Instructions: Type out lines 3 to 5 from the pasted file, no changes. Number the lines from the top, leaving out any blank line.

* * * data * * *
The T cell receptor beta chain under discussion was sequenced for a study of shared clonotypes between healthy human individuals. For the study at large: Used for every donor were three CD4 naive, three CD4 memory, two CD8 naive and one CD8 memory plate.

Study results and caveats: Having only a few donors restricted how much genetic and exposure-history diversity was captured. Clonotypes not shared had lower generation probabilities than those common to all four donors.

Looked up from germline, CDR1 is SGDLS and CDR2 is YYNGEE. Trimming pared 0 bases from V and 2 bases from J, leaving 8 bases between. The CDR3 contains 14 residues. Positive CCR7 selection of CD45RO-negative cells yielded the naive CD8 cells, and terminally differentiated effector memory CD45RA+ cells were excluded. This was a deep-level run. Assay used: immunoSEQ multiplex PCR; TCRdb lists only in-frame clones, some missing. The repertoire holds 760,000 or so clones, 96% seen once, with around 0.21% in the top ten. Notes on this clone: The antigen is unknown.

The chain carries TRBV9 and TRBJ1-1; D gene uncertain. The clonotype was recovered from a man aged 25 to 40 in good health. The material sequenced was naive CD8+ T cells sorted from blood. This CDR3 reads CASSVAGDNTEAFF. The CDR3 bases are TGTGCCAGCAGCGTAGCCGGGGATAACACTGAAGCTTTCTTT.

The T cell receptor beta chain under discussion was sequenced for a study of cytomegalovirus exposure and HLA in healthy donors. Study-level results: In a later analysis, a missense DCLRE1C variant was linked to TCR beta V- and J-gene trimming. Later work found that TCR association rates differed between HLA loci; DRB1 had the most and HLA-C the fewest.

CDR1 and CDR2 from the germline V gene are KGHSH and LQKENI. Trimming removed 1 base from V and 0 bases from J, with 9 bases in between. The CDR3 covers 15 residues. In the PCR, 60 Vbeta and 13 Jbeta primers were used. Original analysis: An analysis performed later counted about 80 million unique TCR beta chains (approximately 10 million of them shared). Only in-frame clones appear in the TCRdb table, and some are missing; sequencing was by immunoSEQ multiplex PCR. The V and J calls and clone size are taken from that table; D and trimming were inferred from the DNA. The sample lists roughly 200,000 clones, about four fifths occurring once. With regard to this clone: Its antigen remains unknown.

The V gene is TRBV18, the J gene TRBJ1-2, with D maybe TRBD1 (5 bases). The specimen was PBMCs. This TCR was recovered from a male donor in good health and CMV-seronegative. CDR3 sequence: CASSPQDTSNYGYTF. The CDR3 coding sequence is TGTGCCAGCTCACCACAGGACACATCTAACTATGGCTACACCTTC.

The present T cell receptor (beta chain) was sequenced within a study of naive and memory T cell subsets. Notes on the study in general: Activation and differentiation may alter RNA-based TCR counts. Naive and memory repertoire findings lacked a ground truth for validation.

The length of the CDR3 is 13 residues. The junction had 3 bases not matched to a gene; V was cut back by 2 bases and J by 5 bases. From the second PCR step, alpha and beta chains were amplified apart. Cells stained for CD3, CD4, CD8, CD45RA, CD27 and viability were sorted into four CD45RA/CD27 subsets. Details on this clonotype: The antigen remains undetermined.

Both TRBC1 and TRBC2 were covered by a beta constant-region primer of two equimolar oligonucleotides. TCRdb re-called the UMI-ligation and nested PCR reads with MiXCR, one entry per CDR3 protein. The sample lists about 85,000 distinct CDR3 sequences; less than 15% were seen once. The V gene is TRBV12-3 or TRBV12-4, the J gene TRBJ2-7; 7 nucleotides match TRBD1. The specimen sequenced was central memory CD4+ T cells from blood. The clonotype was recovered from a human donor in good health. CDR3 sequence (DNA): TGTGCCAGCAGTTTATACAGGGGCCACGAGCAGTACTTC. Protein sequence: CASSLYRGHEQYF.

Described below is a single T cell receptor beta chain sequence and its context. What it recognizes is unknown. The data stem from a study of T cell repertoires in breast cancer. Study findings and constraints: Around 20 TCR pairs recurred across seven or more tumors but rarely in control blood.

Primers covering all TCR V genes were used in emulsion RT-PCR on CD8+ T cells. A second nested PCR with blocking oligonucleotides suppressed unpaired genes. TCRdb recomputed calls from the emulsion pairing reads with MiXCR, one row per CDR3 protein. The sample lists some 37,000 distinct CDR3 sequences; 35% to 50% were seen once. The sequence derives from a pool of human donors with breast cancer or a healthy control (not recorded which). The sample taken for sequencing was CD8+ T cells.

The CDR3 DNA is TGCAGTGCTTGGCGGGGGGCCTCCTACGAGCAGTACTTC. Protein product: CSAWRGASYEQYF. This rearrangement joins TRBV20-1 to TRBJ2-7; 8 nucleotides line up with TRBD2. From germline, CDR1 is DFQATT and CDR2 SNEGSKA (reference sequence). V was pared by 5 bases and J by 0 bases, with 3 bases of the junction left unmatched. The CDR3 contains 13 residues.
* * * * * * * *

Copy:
Looked up from germline, CDR1 is SGDLS and CDR2 is YYNGEE. Trimming pared 0 bases from V and 2 bases from J, leaving 8 bases between. The CDR3 contains 14 residues. Positive CCR7 selection of CD45RO-negative cells yielded the naive CD8 cells, and terminally differentiated effector memory CD45RA+ cells were excluded. This was a deep-level run. Assay used: immunoSEQ multiplex PCR; TCRdb lists only in-frame clones, some missing. The repertoire holds 760,000 or so clones, 96% seen once, with around 0.21% in the top ten. Notes on this clone: The antigen is unknown.

The chain carries TRBV9 and TRBJ1-1; D gene uncertain. The clonotype was recovered from a man aged 25 to 40 in good health. The material sequenced was naive CD8+ T cells sorted from blood. This CDR3 reads CASSVAGDNTEAFF. The CDR3 bases are TGTGCCAGCAGCGTAGCCGGGGATAACACTGAAGCTTTCTTT.

The T cell receptor beta chain under discussion was sequenced for a study of cytomegalovirus exposure and HLA in healthy donors. Study-level results: In a later analysis, a missense DCLRE1C variant was linked to TCR beta V- and J-gene trimming. Later work found that TCR association rates differed between HLA loci; DRB1 had the most and HLA-C the fewest.